WY GOPers Consider Making Cheney’s Re-Election More Difficult After Censure

WASHINGTON, DC - FEBRUARY 03: U.S. Rep. Liz Cheney (R-WY) attends a congressional tribute to the late Capitol Police officer Brian Sicknick who lies in honor in the Rotunda of the U.S. Capitol on February 3, 2021 in ... WASHINGTON, DC - FEBRUARY 03: U.S. Rep. Liz Cheney (R-WY) attends a congressional tribute to the late Capitol Police officer Brian Sicknick who lies in honor in the Rotunda of the U.S. Capitol on February 3, 2021 in Washington, DC. Officer Sicknick died as a result of injuries he sustained during the January 6 attack on the U.S. Capitol. He will lie in honor until February 3 and then be buried at Arlington National Cemetery. (Photo by Erin Schaff-Pool/Getty Images) MORE LESS
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March 9, 2021 6:57 p.m.

Wyoming Republicans are weighing a change to state election law that would present more obstacles for Rep. Liz Cheney (R-WY) to win re-election next year.

Cheney has drawn intraparty backlash since voting to impeach former President Trump for “incitement of insurrection” earlier this year, which included the Wyoming Republican Party censuring the third-ranking House Republican for daring to buck Trump. House Minority Leader Kevin McCarthy (R-CA) has also publicly clashed with Cheney over their stances on Trump’s role in the future of the GOP, and claimed last month during a press conference that she hasn’t asked him to help her if she gets primaried.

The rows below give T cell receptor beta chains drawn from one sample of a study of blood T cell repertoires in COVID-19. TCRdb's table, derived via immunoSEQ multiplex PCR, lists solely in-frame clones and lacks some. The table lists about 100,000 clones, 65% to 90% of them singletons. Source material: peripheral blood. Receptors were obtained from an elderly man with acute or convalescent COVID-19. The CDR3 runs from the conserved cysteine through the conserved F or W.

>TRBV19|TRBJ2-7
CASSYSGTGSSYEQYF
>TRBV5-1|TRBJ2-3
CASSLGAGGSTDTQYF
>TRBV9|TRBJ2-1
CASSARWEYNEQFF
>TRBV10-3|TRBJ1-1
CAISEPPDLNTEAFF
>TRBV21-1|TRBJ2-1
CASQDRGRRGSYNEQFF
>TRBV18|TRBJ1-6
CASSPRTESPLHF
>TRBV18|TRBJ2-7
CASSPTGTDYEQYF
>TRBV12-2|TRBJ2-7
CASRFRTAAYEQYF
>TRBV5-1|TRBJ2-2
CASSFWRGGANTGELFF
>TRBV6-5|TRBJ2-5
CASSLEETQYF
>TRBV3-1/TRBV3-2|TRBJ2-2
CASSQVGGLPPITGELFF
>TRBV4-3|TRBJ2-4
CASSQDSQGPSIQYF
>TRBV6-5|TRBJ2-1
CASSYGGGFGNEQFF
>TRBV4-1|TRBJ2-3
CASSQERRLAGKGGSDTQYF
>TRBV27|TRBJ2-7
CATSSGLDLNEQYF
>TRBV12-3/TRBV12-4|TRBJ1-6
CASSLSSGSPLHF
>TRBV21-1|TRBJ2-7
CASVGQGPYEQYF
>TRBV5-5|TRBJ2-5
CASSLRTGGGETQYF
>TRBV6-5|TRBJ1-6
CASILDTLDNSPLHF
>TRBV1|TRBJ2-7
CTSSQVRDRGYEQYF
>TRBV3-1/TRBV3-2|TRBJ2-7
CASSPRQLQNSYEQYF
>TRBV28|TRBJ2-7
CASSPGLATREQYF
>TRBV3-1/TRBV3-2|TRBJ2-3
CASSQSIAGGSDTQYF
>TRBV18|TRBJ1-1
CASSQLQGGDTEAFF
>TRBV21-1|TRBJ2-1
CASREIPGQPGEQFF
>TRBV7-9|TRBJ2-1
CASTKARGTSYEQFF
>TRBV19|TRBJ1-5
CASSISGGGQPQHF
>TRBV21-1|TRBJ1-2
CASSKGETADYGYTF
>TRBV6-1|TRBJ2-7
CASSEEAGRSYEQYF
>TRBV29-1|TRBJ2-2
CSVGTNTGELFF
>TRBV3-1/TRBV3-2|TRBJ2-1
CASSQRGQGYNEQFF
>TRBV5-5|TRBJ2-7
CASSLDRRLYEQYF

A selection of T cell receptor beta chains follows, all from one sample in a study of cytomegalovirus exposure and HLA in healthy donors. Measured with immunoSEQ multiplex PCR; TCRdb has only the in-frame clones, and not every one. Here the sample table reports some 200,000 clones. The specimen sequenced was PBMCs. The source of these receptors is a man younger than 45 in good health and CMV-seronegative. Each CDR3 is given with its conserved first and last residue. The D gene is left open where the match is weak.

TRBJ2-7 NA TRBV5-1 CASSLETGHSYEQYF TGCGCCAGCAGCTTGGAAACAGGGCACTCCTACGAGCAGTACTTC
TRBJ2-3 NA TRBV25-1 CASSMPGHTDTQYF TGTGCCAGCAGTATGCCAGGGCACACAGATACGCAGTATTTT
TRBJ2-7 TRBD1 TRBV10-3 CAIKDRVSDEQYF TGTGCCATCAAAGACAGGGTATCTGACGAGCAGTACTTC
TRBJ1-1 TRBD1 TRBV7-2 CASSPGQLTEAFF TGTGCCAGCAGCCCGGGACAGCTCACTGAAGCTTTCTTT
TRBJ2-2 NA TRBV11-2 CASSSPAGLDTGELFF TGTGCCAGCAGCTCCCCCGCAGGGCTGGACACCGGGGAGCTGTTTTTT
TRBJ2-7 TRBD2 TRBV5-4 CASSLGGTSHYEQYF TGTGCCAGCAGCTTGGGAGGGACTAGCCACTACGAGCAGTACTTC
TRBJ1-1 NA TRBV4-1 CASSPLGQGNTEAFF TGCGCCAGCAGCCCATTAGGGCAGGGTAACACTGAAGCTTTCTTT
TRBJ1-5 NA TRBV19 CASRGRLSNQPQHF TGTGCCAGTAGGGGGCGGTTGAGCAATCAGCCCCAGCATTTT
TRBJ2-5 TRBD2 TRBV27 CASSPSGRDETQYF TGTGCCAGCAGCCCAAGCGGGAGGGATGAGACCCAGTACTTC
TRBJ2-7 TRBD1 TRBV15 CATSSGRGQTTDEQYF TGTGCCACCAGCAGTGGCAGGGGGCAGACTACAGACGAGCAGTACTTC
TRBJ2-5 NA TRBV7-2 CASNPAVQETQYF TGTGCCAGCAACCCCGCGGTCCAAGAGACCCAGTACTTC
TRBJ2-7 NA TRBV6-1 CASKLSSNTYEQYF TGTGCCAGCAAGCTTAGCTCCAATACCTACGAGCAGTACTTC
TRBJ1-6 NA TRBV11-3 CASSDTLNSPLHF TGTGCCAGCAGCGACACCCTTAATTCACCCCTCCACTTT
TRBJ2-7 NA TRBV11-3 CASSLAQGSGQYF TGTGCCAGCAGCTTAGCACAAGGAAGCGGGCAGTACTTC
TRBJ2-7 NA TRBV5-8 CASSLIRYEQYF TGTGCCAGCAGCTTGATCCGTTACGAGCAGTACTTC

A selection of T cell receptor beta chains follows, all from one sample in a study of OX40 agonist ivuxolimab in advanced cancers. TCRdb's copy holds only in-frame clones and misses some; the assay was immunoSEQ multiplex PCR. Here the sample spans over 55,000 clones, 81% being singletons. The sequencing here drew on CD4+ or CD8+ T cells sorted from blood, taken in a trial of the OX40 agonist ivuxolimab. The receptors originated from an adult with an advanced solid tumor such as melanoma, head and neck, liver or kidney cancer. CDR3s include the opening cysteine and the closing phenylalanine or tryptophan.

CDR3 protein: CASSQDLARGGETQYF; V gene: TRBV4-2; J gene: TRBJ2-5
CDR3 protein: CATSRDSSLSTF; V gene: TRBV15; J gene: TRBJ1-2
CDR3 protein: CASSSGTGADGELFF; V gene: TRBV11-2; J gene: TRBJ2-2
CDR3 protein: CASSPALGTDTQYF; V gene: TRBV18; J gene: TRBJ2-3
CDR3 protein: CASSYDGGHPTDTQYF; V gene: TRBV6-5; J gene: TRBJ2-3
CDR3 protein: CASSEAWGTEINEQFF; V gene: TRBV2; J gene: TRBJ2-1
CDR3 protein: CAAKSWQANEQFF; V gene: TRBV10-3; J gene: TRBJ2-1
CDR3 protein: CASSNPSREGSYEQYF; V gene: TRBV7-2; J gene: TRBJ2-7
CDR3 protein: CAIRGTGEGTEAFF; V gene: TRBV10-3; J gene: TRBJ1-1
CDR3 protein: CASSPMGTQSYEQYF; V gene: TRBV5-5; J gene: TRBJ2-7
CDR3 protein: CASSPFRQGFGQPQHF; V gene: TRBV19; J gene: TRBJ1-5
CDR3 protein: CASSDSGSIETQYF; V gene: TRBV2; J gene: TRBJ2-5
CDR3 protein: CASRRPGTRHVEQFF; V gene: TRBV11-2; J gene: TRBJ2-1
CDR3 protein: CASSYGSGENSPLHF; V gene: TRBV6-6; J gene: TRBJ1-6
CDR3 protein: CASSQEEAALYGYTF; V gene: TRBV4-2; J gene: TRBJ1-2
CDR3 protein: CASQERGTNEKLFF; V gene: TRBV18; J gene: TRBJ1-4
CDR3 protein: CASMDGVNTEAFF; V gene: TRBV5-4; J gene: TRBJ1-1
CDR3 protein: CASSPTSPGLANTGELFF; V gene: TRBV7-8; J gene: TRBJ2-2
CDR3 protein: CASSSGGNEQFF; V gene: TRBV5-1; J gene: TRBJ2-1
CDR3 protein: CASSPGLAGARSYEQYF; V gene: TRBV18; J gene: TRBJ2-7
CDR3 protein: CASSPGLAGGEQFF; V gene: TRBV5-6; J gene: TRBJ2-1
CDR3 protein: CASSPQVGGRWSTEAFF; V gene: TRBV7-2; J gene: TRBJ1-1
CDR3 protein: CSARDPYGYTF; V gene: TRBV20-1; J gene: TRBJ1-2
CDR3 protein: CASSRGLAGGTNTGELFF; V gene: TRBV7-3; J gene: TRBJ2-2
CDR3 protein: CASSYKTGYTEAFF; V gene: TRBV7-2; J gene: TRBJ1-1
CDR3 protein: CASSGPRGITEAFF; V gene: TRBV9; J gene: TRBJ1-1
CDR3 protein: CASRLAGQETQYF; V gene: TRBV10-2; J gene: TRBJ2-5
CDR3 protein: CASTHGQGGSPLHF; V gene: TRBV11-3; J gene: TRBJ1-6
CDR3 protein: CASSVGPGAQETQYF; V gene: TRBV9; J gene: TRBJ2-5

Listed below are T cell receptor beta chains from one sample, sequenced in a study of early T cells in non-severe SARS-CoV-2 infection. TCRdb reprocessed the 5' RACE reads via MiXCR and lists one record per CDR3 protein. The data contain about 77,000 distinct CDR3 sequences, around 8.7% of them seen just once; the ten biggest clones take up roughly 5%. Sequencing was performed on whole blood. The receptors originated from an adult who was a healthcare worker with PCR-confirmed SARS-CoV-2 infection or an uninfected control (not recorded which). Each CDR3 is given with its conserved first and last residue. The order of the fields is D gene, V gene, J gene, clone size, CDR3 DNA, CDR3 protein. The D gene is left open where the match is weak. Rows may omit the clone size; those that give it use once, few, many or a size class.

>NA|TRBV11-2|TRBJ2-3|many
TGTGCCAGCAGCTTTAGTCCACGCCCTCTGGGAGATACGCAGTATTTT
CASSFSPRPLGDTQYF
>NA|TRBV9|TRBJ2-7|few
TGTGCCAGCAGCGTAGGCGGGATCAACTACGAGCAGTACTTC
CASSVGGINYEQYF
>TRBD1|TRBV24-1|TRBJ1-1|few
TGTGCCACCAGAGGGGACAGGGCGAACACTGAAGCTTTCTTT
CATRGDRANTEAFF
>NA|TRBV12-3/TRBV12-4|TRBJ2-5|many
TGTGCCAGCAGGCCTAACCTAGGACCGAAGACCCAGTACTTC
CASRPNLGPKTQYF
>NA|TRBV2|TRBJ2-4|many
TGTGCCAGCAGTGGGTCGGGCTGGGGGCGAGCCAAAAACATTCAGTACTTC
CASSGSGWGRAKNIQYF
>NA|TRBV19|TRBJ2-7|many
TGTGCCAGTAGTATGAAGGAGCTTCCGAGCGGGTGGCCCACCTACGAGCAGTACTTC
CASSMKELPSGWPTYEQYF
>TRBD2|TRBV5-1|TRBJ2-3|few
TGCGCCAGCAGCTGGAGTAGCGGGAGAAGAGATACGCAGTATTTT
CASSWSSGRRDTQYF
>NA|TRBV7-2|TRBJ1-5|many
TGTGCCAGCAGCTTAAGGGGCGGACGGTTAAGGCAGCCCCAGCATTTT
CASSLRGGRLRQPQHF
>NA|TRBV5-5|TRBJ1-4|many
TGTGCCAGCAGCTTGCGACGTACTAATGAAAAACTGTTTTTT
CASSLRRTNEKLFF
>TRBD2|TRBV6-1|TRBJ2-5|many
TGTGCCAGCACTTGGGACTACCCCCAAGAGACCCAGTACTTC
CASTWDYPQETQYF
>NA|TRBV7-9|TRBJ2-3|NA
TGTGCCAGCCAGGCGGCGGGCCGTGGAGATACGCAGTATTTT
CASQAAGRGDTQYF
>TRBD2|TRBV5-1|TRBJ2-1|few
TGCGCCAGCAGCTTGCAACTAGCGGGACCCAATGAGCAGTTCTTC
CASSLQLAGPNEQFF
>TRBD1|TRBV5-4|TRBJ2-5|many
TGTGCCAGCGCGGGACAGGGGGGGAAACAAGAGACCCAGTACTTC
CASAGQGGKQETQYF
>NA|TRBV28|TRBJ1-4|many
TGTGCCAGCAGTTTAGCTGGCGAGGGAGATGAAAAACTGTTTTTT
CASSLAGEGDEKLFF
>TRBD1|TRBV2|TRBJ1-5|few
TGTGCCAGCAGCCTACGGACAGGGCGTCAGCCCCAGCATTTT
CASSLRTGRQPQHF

The Wyoming Senate will hold a committee vote on Thursday on legislation that would force runoff contests after a primary election if no candidate wins a majority. The legislation could potentially pit Cheney against a challenger more loyal to Trump.

Several Republican candidates have announced their plans to run against Cheney. Trump loyalists such as Rep. Matt Gaetz (R-FL) have trekked all the way to Wyoming to rail against the third-ranking House Republican’s re-election after Cheney’s vote to impeach the former president.

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Bo Biteman, a Wyoming state senator who wrote the legislation, denied to the New York Times on Tuesday that the proposed change to the state election law was a personal attack against Cheney.

“We’re a major one-party state so whoever wins the primary is going to win the general,” Biteman told the Times. “This is just a different tactic to make more people happy with our primary system. It has nothing to do personally with Liz Cheney and the Trump supporters.”

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